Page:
For each issue, the anthology magazine put out by this adventurous U.K.-based publisher of independent graphic design, illustration and comics gives 45 artists a four-color palette and a theme. In the ninth issue, the theme is silence, and the results are magnificent and full of surprises. The comics, each told in images only, range from atmospheric to trippy to jokey to melancholy to epic to creepy. But the two-page illustrations are even more powerful, even if it's not always easy to see how they pertain to the overall concept of silence. Well, except perhaps for the fact that so many of them left me utterly dumbstruck with visual delight.

    Ten spectacular graphic novels from 2014

    Over Easy by Mimi Pond
    When Pond was a broke art student in the 1970s, she took a job at a neighborhood breakfast spot in Oakland, a place with good food, splendid coffee and an endlessly entertaining crew of short-order cooks, waitresses, dishwashers and regular customers. This graphic memoir, influenced by the work of Pond's friend, Alison Bechdel, captures the funky ethos of the time, when hippies, punks and disco aficionados mingled in a Bay Area at the height of its eccentricity. The staff of the Imperial Cafe were forever swapping wisecracks and hopping in and out of each other's beds, which makes them more or less like every restaurant team in history. There's an intoxicating esprit de corps to a well-run everyday joint like the Imperial Cafe, and never has the delight in being part of it been more winningly portrayed.

    Ten spectacular graphic novels from 2014

    The Shadow Hero by Gene Luen Yang and Sonny Liew
    You don't have to be a superhero fan to be utterly charmed by Yang and Liew's revival of a little-known character created in the 1940s by the cartoonist Chu Hing. This version of the Green Turtle, however, is rich in characterization, comedy and luscious period detail from the Chinatown of "San Incendio" (a ringer for San Francisco). Hank, son of a mild-mannered grocer, would like to follow in his father's footsteps, but his restless mother (the book's best character and drawn with masterful nuance by Liew) has other ideas after her thrilling encounter with a superhero. Yang's story effortlessly folds pathos into humor without stooping to either slapstick or cheap "darkness." This is that rare tribute that far surpasses the thing it celebrates.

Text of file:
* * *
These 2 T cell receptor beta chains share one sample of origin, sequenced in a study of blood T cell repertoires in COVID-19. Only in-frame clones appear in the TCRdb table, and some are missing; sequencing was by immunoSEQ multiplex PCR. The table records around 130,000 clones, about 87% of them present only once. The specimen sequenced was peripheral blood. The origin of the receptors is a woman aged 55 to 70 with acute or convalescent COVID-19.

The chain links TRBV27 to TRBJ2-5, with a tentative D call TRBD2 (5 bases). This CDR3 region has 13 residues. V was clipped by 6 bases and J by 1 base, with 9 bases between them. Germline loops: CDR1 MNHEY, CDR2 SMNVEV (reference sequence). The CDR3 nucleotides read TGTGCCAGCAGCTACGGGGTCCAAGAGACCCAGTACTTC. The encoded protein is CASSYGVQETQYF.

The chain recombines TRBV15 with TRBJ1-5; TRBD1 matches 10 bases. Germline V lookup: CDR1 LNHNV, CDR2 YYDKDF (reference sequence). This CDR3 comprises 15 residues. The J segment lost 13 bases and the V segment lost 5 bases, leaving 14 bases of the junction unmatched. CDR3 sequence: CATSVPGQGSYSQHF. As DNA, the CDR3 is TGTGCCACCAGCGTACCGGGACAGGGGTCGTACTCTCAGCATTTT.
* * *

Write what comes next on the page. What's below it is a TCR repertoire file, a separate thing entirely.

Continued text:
Ten spectacular graphic novels from 2014

    Shoplifter by Michael Cho
    Corinna Park, former English major, works, unhappily, in a Toronto advertising agency. When the dissatisfaction of the past five years begins to oppress her, she lets off steam by pilfering magazines from a local convenience store. Cho's moody character study is as much about city life as it is about Corinna. He depicts her falling asleep in front of the TV in her condo, brooding on the subway, roaming the crowded streets after a budding romance goes awry. Like a great short story, this is a simple tale of a young woman figuring out how to get her life back, but if feels as if it contains so much of contemporary existence -- its comforts, its loneliness, its self-deceptions -- suspended in wintery amber.

    Ten spectacular graphic novels from 2014

    Through the Woods by Emily Carroll
    This collection of archetypal horror, fairy and ghost stories, all about young girls, comes lushly decked in Carroll's inky black, snowy white and blood-scarlet art. A young bride hears her predecessor's bones singing from under the floorboards, two friends make the mistake of pretending to summon the spirits of the dead, a family of orphaned siblings disappears one by one into the winter nights. Carroll's color-saturated images can be jagged, ornate and gruesome, but she also knows how to chill with absence, shadows and a single staring eye. Literary readers who cherish the work of Kelly Link or the late Angela Carter's collection, "The Bloody Chamber," will adore the violent beauty on these pages.

  • Recent Slide Shows

Comments

0 Comments

Comment Preview

Your name will appear as username ( settings | log out )

You may use these HTML tags and attributes: <a href=""> <b> <em> <strong> <i> <blockquote>